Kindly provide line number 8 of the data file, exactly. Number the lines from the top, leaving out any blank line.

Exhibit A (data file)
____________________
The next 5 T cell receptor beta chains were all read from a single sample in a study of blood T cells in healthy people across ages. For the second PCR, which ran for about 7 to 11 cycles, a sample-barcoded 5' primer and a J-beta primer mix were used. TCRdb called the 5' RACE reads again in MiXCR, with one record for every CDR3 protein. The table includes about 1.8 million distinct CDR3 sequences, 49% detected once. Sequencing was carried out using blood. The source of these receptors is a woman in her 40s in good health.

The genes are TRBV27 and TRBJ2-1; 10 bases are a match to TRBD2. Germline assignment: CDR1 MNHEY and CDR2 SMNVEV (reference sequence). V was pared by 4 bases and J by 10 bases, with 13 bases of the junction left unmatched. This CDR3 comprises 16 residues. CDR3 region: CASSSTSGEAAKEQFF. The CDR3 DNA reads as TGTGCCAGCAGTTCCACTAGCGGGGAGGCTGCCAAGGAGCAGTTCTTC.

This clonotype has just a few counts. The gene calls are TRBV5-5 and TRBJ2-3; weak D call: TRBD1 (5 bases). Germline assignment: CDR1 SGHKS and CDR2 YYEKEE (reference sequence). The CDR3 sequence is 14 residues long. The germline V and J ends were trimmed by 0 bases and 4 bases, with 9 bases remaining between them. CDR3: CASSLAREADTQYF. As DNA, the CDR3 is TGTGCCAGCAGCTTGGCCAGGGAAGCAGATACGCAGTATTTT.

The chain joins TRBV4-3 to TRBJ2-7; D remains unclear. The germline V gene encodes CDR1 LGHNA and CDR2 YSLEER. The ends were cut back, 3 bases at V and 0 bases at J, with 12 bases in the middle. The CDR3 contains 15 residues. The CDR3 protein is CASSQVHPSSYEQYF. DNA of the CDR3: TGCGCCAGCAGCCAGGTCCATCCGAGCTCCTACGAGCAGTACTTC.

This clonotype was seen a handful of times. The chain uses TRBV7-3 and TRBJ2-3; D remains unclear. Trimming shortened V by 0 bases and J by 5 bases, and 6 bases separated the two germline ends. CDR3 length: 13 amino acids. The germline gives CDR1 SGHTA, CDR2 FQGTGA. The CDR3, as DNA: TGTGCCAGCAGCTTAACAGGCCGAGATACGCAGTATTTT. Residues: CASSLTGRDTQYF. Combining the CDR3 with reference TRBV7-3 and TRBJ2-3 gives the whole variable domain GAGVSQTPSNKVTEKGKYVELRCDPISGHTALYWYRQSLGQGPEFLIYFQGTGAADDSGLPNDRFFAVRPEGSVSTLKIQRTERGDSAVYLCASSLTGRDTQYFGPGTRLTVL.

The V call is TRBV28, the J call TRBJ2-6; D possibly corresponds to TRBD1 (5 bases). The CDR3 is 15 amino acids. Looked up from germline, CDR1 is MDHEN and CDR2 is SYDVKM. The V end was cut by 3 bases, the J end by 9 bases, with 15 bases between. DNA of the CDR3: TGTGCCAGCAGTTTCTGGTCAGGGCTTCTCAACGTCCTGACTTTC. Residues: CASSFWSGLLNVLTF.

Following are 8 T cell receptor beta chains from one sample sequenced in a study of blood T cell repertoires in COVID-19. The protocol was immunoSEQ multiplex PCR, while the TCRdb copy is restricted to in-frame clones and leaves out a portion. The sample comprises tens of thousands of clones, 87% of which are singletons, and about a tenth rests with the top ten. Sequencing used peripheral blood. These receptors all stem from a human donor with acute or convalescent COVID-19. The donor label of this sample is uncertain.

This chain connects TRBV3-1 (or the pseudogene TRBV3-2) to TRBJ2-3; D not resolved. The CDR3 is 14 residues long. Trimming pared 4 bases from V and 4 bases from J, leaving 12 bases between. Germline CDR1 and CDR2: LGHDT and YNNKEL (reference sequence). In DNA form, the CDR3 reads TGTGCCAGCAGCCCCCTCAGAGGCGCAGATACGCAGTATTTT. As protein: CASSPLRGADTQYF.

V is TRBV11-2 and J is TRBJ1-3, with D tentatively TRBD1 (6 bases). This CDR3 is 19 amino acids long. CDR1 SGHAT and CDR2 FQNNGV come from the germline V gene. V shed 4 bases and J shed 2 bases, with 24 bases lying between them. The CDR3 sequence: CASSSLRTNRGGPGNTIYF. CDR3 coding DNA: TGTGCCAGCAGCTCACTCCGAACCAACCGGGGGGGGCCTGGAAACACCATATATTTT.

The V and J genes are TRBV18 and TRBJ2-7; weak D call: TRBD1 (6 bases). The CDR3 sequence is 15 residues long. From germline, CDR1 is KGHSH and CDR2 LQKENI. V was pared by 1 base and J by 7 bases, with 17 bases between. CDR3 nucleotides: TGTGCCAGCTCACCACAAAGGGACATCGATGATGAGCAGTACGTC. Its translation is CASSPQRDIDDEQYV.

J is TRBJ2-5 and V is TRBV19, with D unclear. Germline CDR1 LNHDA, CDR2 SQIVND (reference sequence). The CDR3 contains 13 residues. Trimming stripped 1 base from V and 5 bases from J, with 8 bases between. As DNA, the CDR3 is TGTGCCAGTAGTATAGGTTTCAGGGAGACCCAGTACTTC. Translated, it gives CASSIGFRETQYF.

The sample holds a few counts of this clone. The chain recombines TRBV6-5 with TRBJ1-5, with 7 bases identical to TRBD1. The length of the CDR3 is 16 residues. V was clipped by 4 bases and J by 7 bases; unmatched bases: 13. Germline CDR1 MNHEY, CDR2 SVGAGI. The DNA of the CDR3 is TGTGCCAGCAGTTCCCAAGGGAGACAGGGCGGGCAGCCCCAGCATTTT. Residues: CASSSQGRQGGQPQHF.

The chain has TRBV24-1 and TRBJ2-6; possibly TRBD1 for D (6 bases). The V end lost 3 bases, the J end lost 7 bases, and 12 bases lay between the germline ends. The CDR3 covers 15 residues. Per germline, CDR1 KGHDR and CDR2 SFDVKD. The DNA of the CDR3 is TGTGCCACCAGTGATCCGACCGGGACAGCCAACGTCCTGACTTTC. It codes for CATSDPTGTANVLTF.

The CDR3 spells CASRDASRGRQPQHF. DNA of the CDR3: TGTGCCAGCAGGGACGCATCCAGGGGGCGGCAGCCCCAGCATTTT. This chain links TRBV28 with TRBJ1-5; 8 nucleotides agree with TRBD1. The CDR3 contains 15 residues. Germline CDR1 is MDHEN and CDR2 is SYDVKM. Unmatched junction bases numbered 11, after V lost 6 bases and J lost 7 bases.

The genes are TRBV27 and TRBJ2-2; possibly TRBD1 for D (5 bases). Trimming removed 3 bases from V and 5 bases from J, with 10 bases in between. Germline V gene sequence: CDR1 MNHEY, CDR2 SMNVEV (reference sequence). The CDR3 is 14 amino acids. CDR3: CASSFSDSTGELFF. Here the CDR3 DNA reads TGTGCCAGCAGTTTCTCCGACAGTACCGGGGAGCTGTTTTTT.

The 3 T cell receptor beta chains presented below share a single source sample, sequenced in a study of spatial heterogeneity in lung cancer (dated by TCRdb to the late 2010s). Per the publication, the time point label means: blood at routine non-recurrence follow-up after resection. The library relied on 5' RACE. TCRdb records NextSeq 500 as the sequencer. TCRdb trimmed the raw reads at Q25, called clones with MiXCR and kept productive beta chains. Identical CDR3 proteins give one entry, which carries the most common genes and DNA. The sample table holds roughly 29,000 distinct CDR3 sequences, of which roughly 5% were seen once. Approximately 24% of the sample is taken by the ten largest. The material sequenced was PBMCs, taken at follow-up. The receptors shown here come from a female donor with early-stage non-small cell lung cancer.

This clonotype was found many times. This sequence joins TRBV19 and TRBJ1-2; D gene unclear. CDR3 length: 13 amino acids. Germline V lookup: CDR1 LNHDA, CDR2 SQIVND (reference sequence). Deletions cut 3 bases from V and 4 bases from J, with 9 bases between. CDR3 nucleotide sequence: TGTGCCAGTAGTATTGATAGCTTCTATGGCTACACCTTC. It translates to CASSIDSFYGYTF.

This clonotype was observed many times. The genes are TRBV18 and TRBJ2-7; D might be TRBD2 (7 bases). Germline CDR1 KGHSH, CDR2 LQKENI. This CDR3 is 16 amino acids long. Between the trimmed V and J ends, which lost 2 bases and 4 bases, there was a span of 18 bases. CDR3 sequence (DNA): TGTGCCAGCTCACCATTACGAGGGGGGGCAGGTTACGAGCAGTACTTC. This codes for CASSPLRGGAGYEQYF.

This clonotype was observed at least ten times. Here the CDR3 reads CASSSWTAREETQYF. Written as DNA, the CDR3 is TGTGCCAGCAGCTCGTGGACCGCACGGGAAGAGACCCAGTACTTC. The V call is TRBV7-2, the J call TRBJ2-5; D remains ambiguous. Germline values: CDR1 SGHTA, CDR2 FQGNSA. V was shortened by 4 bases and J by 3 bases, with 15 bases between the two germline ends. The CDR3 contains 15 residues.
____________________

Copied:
This chain connects TRBV3-1 (or the pseudogene TRBV3-2) to TRBJ2-3; D not resolved. The CDR3 is 14 residues long. Trimming pared 4 bases from V and 4 bases from J, leaving 12 bases between. Germline CDR1 and CDR2: LGHDT and YNNKEL (reference sequence). In DNA form, the CDR3 reads TGTGCCAGCAGCCCCCTCAGAGGCGCAGATACGCAGTATTTT. As protein: CASSPLRGADTQYF.